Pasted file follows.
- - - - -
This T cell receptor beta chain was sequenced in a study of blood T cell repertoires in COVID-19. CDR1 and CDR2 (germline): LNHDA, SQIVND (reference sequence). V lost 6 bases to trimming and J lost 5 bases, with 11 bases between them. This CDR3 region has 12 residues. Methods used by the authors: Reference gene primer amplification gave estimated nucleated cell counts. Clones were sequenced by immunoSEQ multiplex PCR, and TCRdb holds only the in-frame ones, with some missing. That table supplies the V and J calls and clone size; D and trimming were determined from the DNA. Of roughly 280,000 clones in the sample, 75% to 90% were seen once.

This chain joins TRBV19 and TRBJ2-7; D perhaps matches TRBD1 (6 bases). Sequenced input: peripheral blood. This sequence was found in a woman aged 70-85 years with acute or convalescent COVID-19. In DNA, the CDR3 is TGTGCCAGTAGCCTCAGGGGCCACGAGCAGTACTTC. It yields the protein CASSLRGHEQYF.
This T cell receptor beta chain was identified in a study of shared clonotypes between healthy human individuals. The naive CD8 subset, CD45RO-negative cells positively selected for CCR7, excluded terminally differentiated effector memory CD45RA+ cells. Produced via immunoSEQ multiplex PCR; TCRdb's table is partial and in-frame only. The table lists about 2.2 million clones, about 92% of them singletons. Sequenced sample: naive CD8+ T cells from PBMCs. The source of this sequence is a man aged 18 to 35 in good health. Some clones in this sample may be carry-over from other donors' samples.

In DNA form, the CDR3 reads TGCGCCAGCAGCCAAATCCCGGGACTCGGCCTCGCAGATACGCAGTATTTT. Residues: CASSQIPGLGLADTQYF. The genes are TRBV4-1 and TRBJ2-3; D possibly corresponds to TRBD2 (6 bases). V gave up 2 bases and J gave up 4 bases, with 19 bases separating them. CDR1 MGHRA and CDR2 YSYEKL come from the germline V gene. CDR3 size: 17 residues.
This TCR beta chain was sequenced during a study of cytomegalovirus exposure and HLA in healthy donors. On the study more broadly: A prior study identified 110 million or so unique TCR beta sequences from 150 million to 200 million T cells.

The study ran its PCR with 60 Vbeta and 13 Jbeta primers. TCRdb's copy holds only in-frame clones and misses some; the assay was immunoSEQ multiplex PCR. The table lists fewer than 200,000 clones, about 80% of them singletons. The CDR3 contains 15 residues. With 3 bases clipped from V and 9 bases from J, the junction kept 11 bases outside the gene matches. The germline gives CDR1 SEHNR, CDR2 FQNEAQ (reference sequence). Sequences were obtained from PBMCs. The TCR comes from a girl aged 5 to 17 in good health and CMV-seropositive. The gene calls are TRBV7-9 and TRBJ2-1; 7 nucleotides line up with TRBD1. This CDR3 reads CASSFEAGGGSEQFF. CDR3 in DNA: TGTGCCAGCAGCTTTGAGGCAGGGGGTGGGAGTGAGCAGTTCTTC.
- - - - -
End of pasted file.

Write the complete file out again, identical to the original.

This T cell receptor beta chain was sequenced in a study of blood T cell repertoires in COVID-19. CDR1 and CDR2 (germline): LNHDA, SQIVND (reference sequence). V lost 6 bases to trimming and J lost 5 bases, with 11 bases between them. This CDR3 region has 12 residues. Methods used by the authors: Reference gene primer amplification gave estimated nucleated cell counts. Clones were sequenced by immunoSEQ multiplex PCR, and TCRdb holds only the in-frame ones, with some missing. That table supplies the V and J calls and clone size; D and trimming were determined from the DNA. Of roughly 280,000 clones in the sample, 75% to 90% were seen once.

This chain joins TRBV19 and TRBJ2-7; D perhaps matches TRBD1 (6 bases). Sequenced input: peripheral blood. This sequence was found in a woman aged 70-85 years with acute or convalescent COVID-19. In DNA, the CDR3 is TGTGCCAGTAGCCTCAGGGGCCACGAGCAGTACTTC. It yields the protein CASSLRGHEQYF.
This T cell receptor beta chain was identified in a study of shared clonotypes between healthy human individuals. The naive CD8 subset, CD45RO-negative cells positively selected for CCR7, excluded terminally differentiated effector memory CD45RA+ cells. Produced via immunoSEQ multiplex PCR; TCRdb's table is partial and in-frame only. The table lists about 2.2 million clones, about 92% of them singletons. Sequenced sample: naive CD8+ T cells from PBMCs. The source of this sequence is a man aged 18 to 35 in good health. Some clones in this sample may be carry-over from other donors' samples.

In DNA form, the CDR3 reads TGCGCCAGCAGCCAAATCCCGGGACTCGGCCTCGCAGATACGCAGTATTTT. Residues: CASSQIPGLGLADTQYF. The genes are TRBV4-1 and TRBJ2-3; D possibly corresponds to TRBD2 (6 bases). V gave up 2 bases and J gave up 4 bases, with 19 bases separating them. CDR1 MGHRA and CDR2 YSYEKL come from the germline V gene. CDR3 size: 17 residues.
This TCR beta chain was sequenced during a study of cytomegalovirus exposure and HLA in healthy donors. On the study more broadly: A prior study identified 110 million or so unique TCR beta sequences from 150 million to 200 million T cells.

The study ran its PCR with 60 Vbeta and 13 Jbeta primers. TCRdb's copy holds only in-frame clones and misses some; the assay was immunoSEQ multiplex PCR. The table lists fewer than 200,000 clones, about 80% of them singletons. The CDR3 contains 15 residues. With 3 bases clipped from V and 9 bases from J, the junction kept 11 bases outside the gene matches. The germline gives CDR1 SEHNR, CDR2 FQNEAQ (reference sequence). Sequences were obtained from PBMCs. The TCR comes from a girl aged 5 to 17 in good health and CMV-seropositive. The gene calls are TRBV7-9 and TRBJ2-1; 7 nucleotides line up with TRBD1. This CDR3 reads CASSFEAGGGSEQFF. CDR3 in DNA: TGTGCCAGCAGCTTTGAGGCAGGGGGTGGGAGTGAGCAGTTCTTC.